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PROTECTING PLANTS FROM COLD DAMAGE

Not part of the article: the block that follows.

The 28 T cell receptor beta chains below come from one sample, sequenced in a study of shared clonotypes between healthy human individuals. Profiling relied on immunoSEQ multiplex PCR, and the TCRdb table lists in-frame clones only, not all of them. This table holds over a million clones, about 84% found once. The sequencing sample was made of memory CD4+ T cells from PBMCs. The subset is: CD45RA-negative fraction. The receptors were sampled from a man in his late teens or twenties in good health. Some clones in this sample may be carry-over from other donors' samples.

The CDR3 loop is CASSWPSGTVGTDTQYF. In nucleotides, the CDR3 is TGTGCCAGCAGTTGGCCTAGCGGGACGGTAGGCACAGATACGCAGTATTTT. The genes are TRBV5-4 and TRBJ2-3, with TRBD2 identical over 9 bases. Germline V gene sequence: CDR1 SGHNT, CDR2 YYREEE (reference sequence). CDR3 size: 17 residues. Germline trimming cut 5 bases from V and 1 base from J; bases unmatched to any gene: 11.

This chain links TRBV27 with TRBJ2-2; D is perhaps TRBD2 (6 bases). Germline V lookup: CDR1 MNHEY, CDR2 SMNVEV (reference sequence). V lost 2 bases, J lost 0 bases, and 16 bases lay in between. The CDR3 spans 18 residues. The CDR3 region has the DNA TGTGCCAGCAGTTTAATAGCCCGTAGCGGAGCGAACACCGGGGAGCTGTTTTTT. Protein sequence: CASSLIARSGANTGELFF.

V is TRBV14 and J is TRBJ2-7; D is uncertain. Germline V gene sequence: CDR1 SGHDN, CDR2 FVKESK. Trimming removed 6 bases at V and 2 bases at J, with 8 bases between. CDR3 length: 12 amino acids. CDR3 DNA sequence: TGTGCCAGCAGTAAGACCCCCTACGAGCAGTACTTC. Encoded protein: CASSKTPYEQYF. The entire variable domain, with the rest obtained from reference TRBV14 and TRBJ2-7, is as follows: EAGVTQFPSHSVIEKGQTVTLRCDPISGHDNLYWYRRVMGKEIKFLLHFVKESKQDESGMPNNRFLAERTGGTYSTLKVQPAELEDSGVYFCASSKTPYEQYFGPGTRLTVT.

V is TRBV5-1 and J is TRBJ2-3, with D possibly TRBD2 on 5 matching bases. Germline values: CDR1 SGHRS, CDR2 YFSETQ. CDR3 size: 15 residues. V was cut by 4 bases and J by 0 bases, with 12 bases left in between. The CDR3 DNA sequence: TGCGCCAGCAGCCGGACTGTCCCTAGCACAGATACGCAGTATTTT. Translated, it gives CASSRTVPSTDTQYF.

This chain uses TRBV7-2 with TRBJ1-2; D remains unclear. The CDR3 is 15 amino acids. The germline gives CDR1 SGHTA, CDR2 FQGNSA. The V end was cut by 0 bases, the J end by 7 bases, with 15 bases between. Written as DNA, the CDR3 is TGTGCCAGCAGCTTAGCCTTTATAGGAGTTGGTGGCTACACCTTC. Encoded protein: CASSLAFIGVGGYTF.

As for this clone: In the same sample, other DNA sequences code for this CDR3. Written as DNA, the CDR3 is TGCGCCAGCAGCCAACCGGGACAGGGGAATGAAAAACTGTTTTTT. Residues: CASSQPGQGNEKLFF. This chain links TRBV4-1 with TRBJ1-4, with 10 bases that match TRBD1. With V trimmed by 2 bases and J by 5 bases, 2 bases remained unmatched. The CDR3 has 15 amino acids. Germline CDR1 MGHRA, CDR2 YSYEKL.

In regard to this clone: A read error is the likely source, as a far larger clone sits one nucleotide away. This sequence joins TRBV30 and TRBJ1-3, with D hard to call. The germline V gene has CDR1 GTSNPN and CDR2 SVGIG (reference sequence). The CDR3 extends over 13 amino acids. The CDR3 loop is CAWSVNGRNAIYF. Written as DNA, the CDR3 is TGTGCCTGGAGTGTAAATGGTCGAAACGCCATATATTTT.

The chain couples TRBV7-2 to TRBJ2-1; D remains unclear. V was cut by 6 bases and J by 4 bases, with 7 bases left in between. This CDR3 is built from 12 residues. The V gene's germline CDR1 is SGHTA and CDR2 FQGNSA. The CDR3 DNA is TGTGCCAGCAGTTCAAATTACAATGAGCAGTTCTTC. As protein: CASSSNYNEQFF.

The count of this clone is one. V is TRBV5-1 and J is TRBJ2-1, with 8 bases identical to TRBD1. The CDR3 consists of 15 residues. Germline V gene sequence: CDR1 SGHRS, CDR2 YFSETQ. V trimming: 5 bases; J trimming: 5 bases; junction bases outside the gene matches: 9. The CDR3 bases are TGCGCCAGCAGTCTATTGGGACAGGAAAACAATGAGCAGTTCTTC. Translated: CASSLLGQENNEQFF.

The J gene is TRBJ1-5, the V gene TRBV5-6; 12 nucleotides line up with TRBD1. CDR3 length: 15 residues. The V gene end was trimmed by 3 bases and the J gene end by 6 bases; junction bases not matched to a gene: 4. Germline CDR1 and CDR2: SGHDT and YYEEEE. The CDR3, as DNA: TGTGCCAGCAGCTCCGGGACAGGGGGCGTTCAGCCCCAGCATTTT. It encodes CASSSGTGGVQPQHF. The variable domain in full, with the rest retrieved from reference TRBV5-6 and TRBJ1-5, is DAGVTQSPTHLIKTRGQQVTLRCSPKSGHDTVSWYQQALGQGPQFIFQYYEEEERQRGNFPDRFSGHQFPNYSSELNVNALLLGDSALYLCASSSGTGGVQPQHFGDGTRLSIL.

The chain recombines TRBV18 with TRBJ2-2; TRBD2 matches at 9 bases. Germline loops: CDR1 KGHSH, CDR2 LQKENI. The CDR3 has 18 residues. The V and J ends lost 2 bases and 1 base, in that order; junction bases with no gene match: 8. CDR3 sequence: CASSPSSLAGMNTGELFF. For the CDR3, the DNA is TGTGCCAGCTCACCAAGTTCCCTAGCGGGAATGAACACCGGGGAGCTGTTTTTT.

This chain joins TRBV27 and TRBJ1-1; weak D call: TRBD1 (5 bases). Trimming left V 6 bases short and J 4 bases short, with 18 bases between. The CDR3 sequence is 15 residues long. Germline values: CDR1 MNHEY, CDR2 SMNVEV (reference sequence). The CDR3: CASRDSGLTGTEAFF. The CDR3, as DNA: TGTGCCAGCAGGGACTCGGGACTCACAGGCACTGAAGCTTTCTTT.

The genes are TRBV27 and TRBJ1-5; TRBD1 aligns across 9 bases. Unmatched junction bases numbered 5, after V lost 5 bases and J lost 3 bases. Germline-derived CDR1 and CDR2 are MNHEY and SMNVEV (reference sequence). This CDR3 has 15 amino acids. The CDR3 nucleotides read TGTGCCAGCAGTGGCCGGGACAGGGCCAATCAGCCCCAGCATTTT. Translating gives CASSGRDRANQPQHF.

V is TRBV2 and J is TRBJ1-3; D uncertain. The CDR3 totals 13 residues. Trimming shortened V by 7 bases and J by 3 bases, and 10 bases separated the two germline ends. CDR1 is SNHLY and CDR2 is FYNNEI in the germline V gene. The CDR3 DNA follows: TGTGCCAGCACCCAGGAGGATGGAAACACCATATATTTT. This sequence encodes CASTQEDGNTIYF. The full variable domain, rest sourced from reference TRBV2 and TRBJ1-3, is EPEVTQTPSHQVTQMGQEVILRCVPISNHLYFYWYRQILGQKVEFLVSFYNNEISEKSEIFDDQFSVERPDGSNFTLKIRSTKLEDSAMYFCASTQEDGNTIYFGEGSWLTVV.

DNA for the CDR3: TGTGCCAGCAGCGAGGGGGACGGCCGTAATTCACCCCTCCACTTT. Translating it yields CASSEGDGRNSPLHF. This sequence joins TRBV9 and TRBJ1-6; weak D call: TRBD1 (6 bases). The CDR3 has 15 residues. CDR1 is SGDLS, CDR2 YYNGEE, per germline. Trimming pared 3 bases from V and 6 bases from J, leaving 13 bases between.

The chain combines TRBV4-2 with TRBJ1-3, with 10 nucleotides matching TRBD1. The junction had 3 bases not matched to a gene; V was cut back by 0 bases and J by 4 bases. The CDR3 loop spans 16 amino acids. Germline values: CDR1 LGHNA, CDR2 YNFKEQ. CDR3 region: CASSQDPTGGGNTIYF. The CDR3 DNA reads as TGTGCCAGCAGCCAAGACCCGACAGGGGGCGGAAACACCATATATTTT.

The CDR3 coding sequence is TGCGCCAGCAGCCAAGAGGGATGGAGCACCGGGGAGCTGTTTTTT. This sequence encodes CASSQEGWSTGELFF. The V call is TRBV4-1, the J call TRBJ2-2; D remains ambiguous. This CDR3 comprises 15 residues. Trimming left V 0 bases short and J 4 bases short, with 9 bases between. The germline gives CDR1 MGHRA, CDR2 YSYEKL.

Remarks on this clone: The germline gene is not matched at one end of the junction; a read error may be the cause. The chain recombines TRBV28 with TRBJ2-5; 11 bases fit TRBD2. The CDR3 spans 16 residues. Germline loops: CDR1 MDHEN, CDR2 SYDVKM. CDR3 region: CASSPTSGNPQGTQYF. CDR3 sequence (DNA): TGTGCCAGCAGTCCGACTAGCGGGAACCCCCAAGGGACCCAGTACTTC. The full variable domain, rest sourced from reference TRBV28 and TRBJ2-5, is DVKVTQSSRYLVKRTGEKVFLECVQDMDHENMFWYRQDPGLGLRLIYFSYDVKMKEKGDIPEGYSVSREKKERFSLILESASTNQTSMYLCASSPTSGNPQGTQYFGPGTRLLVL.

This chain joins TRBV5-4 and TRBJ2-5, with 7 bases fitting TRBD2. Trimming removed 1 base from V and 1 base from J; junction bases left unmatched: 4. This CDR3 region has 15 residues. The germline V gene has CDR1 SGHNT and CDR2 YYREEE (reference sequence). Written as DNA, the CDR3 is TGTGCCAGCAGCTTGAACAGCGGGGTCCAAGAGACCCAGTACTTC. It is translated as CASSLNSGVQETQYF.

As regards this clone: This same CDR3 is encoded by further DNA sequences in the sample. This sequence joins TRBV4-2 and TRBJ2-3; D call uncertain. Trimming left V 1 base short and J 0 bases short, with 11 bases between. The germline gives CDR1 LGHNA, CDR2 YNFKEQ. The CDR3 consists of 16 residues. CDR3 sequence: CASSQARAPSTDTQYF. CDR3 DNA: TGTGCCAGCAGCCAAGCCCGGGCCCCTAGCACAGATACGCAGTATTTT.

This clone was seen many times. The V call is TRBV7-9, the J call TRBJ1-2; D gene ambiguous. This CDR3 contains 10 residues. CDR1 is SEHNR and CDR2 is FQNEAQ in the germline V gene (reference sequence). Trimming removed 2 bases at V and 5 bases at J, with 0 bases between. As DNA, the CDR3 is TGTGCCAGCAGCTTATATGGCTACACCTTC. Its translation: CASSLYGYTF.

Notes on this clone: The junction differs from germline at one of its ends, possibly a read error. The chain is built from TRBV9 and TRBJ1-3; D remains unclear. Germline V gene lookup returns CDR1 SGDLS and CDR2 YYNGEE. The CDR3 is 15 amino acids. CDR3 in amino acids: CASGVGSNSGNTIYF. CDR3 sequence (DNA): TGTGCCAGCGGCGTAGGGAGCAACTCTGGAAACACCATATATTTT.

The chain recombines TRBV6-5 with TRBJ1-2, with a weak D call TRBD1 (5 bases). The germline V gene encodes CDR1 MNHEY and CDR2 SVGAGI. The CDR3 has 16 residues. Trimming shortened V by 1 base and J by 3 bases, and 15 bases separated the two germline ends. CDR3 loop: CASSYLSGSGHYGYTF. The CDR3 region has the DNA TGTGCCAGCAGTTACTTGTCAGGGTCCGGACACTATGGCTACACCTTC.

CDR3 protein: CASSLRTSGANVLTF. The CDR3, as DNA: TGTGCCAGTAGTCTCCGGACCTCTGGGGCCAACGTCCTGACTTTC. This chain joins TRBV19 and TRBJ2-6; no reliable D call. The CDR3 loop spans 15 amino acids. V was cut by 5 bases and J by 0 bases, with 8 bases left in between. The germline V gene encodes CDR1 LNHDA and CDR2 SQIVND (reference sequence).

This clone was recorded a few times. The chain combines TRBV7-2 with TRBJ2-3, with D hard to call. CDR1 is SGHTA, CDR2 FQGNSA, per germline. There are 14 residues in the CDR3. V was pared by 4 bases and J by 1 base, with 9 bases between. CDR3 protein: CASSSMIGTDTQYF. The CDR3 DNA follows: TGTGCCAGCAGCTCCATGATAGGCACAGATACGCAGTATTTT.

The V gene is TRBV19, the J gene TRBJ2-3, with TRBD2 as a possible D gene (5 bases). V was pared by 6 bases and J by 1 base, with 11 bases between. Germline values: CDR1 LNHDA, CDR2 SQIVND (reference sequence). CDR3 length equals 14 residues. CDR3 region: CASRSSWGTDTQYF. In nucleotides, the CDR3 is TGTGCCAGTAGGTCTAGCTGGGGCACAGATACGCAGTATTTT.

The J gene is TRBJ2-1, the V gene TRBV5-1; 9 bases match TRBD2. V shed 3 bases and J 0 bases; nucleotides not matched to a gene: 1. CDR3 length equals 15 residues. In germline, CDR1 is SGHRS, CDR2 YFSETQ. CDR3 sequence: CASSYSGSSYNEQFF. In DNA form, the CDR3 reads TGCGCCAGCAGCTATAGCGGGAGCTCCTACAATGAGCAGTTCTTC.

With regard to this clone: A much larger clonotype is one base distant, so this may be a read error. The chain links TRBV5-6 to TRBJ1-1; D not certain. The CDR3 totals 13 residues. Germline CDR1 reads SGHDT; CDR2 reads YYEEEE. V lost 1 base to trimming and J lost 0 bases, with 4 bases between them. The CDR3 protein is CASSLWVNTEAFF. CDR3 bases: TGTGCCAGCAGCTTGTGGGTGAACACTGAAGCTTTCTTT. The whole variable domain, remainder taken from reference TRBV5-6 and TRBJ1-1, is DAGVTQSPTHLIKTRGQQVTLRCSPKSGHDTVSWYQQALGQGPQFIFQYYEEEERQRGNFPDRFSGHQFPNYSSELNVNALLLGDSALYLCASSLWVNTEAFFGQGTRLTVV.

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Our winters tend to be relatively mild and that’s considered a blessing by most folks. Nevertheless, temperatures can occasionally dip low enough to be able to inflict a significant toll on many landscape plants in the Galveston County area. We had a significant cold snap last year during January that caused many gardeners (including me) to scramble a bit to move tropical plants to the garage. As I write this column, meteorologists are forecasting that temperatures will dive into the low thirties over the weekend after an Arctic front arrives. So that we can be proactive horticulturists instead of reactive horticulturists, here are some guidelines to practice to help avoid or reduce cold injury to plants. Save this information and you will know what to do in case a real blue norther should bear down on us this winter! Several factors will influence the extent of cold injury damage to landscape trees and shrubs and even certain types of fruit, especially citrus. Such factors include variety (some may be more cold tolerant than others) and age (recent plantings that are not well established are more susceptible to cold injury). A very important factor is the general health of a plant. Plants grown under low soil fertility or drought conditions or plants that suffered severe disease and/ or insect problems during the summer growing season are far more likely to sustain damage. However, homeowners can take protective measures to help reduce the occurrence of cold injury to landscape and fruit plants if cold weather conditions occur. These steps include the following: PROVIDE INSULATING COVER TO PLANTS. Here are some things you already have around your house that can be used for just this purpose: paper bags, newspaper, flower pots, bath towels, beach towels, bed sheets, blankets, painter’s drop cloths, etc. Weigh them down with bricks and rocks or use clothespins, twine, and staplers to hold them in place. Caution should be used when using plastic sheeting during prolonged hard freezes as plant leaves touching the plastic may suffer cold injury. However, it can be very beneficial to place plastic underneath blankets, sheets, etc. for large plants. The important thing to remember is to protect your plants from freezing temperatures and hopefully, you’ve already protected the plant’s roots by mulching in the fall. KEEP PLANTS WELL-WATERED. Providing proper soil moisture conditions is an extremely important plant-saving practice for winter. It is very important that plants—those in the soil as well as those in containers—be provided adequate moisture throughout the winter season. The wind in the winter, like the sun in the summer, will dry soils. Be especially sure that soils are well watered if a cold snap appears to be forthcoming to prevent plant roots from drying out. Freeze damage on plants can be significantly reduced or avoided if plants have adequate soil moisture before a severe cold snap occurs. PROVIDE PROTECTION TO ROOTS AND CROWN. One of the most sensible ways to protect a plant from the effects of a severe freeze is to protect its roots and crown by mulching. Mulch is an excellent insulator. If the roots and crown survive, the plant can usually be salvaged and new top growth developed. Use mulches around annuals, perennial plantings, roses, etc. Clean straw, shredded pine bark, cottonseed hulls, compost, etc. make excellent mulches. In fact, most plants will benefit significantly if mulched throughout the year. DELAY HEAVY PRUNING. In the event of a freeze, do not do any pruning until late winter or early spring even though affected woody plants may appear to be in poor condition. This applies to all citrus and ornamentals, including palm trees. Heavy pruning after a hard freeze can stimulate new growth during a warm spell which could easily be burned back if another cold snap occurs. Also, it is easier to prune and shape ornamentals after the full extent of damage is known. Yes, we’ve had some beautiful and sunny weather conditions over the last few days. But take heed to the above steps and if a severe cold snap occurs, your plants will be in good shape. If space allows, please include the following: UPCOMING SEMINAR WHAT: KITCHEN GARDENING WHEN: 1:00 – 3:00 p.m. on Saturday, January 19 WHERE: Galveston County AgriLife Extension Office located at 4102-B Main Street (Carbide Park) in La Marque. No fee but pre-registration requested (phone: 281-309-5065; e-mail galvcountymgs@gmail.com). A variety of items you already have around your home can be used to provide excellent cold weather protection for plants, including large towels (pictured above). Remember that insulating covers need not be expensive nor sophisticated, just effective. PHOTO CREDIT: William M. Johnson

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